Iowa attorney general candidates disagree on defending certain abortion restrictions
The Republican running for attorney general of Iowa said she would defend abortion restrictions in court if elected, while the Democratic attorney general said he believes overturning Roe v. Wade was a mistake.
Republican candidate Brenna Bird said she would have defended a 2018 Iowa law that would ban most abortions as early as six weeks into pregnancy.
“I’m 100 percent pro-life, and it will be my job as attorney general to defend the law that the legislature would pass,” Bird said.
She declined to say what kinds of abortion restrictions she might recommend to lawmakers.
Bird accused Attorney General Tom Miller, a Democrat, of not doing his job when he refused to defend the “fetal heartbeat” law, leaving the case to private attorneys.
Miller said it was the ethical thing to do because he didn’t feel he could zealously represent the state.
He said the U.S. Supreme Court made a big mistake in overturning Roe v. Wade.
“I think Roe was the right formula to deal with abortion in our country,” Miller said. “And you know, I think that a lot of women feel incredible threats in terms of their liberty, in terms of their freedom to take care of their own medical conditions. And I support them in that.”
His office defended the state’s 24-hour abortion waiting period in court earlier this year and asked the Iowa Supreme Court to overturn very strong legal protections for abortion rights. The Iowa Supreme Court agreed, and the waiting period is now in effect.
Miller then withdrew from the case when Gov. Kim Reynolds decided to ask the Court to reconsider its ruling and further undermine abortion rights protections. He said that was only the second time in 40 years that he refused to defend a state law, and that it was a direct attack on “Iowa’s version of Roe.”
Bird and Miller made their comments Friday during a taping of Iowa Press on Iowa PBS.
The attorney general’s office represents the state in lawsuits, provides legal advice to state agencies, assists with criminal prosecutions, and works on consumer protection and civil rights issues.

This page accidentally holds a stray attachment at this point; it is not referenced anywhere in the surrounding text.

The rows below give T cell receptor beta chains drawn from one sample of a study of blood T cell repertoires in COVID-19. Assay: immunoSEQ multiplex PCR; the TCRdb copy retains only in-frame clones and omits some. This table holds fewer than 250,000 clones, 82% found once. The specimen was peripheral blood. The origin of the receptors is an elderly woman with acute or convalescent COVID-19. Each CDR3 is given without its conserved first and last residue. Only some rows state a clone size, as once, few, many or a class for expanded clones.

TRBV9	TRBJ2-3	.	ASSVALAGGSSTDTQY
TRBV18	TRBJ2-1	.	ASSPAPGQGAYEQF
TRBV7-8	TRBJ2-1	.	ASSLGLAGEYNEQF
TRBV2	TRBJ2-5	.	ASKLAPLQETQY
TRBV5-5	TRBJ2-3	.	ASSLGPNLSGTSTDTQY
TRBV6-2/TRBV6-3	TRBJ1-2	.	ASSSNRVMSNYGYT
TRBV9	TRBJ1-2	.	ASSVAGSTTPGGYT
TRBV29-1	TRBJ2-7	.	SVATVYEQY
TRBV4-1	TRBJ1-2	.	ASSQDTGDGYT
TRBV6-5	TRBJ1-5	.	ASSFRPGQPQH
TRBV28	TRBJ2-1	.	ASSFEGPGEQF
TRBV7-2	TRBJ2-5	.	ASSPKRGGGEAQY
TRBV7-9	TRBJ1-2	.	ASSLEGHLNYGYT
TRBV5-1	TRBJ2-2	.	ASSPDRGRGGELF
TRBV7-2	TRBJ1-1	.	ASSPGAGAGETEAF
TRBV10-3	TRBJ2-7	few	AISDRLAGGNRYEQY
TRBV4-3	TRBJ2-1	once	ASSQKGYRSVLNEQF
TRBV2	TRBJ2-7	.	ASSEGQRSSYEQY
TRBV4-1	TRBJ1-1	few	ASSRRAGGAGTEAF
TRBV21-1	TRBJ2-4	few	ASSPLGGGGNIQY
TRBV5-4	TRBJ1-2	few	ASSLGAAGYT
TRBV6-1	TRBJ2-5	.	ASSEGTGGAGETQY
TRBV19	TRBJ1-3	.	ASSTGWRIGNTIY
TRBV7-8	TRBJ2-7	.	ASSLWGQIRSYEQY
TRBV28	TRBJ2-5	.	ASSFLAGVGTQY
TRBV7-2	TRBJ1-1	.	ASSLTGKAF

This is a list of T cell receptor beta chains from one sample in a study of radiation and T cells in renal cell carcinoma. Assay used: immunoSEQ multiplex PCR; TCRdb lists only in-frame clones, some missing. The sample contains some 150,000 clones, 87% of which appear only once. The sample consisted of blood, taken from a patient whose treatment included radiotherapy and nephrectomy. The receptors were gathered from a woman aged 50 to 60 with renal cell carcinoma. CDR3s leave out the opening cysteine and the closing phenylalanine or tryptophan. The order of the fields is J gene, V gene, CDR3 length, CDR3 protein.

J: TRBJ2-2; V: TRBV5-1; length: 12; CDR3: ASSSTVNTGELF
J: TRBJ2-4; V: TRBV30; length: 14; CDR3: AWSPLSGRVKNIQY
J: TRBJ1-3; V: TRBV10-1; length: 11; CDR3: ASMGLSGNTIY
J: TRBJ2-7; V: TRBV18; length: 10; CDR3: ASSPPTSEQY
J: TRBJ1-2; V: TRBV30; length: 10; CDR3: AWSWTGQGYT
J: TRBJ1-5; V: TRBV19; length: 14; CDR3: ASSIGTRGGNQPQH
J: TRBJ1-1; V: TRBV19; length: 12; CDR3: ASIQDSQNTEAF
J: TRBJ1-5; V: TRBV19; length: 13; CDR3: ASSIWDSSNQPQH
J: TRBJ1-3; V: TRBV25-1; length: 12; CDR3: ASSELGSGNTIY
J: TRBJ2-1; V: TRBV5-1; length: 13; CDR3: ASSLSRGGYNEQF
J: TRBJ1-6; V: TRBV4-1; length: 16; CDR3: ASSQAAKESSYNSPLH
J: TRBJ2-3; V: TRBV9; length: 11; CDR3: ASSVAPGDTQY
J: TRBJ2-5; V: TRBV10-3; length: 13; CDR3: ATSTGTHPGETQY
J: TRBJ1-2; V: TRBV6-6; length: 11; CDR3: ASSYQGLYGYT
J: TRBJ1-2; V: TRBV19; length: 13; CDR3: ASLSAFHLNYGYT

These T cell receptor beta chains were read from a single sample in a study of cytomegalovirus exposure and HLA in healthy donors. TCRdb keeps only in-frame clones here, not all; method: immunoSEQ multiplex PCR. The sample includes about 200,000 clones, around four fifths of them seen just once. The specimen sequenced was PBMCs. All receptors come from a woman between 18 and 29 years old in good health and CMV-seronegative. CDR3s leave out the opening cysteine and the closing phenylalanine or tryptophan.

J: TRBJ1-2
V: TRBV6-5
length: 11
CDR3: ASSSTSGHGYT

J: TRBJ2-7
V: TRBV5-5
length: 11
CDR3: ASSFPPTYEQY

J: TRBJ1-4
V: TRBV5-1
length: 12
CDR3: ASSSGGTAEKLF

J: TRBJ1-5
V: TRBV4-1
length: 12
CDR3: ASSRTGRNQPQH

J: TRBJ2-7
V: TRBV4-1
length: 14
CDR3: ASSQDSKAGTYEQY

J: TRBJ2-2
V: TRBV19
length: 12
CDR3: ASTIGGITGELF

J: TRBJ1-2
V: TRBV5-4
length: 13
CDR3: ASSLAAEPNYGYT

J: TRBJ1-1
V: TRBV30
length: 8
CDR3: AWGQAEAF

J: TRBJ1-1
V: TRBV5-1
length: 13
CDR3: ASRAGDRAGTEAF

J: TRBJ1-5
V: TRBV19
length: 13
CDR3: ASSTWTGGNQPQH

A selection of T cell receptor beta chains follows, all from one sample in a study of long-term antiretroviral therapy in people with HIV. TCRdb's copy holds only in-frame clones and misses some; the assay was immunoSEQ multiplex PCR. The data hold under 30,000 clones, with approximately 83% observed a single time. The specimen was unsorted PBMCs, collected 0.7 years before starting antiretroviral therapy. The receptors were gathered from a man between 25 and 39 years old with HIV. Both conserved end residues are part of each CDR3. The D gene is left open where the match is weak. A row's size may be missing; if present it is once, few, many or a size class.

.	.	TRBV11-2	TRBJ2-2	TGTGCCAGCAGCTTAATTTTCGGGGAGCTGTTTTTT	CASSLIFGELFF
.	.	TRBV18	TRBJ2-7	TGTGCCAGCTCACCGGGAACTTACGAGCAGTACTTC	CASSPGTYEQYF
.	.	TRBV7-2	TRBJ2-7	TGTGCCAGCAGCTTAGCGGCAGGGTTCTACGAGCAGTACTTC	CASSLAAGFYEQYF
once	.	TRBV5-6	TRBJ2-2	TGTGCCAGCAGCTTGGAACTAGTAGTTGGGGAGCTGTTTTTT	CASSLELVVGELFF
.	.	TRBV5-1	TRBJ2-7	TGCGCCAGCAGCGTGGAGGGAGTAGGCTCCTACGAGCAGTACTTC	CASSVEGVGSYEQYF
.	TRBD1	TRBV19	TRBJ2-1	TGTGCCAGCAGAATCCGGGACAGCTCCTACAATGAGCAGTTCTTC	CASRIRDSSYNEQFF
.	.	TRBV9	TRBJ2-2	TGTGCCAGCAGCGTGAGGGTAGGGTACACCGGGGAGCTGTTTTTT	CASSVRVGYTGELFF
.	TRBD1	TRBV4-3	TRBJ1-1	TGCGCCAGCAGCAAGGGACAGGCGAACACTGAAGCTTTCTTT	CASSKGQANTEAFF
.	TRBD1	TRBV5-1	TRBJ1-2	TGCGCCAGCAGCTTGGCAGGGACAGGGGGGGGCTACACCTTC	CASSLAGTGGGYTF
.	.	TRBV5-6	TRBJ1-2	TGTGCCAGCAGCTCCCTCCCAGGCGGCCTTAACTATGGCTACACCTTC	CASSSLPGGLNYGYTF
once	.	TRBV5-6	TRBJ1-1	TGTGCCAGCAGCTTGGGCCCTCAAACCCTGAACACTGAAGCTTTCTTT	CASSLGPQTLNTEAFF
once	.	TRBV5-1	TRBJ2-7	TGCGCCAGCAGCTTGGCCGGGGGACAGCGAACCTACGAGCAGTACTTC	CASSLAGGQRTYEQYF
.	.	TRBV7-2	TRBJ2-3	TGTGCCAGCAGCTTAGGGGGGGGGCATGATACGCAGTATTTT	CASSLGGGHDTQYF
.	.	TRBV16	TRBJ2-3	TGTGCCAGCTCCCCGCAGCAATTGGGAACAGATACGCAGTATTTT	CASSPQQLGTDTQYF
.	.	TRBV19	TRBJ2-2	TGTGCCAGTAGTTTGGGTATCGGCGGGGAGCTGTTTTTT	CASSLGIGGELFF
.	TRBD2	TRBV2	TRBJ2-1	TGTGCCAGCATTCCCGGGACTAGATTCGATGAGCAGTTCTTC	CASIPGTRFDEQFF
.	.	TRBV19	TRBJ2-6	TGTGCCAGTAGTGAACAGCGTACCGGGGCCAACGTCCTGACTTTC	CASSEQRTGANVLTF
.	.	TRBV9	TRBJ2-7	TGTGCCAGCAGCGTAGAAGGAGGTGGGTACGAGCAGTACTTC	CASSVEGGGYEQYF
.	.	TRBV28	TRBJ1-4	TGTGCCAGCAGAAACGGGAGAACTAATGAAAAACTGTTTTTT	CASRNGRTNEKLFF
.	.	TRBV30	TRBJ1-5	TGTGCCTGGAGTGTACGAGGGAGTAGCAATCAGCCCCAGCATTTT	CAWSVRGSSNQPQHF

Miller is the longest-serving state attorney general in the United States. He was Iowa’s attorney general from 1979 to 1991 and again from 1995 to the present.
In 2019, Republican Gov. Kim Reynolds vetoed a bill that would have limited the attorney general’s authority to join out-of-state lawsuits. Instead, Miller agreed to not join out-of-state lawsuits on behalf of the state without Reynolds’ permission.
Republican leaders criticized Miller for joining multi-state lawsuits against actions taken by former President Donald Trump.
Bird said she would like to sue President Joe Biden over COVID requirements, water quality regulations and U.S.-Mexico border policies.
Bird was elected Guthrie County Attorney in 2018 and is president-elect of the Iowa County Attorneys Association. She previously worked for former Gov. Terry Branstad former Congressman Steve King.
Bird also challenged Miller in 2010 and lost, but Republicans believe they have a chance at beating Miller this year.
Bird and Miller were asked if they accept the results of the 2020 presidential election.
“I do believe that Joe Biden is our president,” Bird said. “I have a lot of concerns, though, about election integrity.”
She added that she believes Iowa’s election system works well and that she support measures like the state’s voter ID requirement.
Miller said he believes the results of the 2020 presidential election, and he praised Iowa’s election officials.
“They’re independent, and when the numbers come from those county auditors, those are the right numbers,” he said.
Bird and Miller both said they oppose electing judges. Iowa’s current system of selecting judges has judicial nominating commissions that choose a few nominees, and the governor then appoints judges from those recommendations.
Bird said there is “some wisdom” to having judges confirmed by the legislature.
“We need that check and balance and that transparency,” Bird said.
Miller said the current system works for choosing judges, but he opposed the Republican-backed law that gave the governor more power in choosing people to serve on the state judicial nominating commission.
Election Day is Nov. 8, and early voting begins Oct. 19.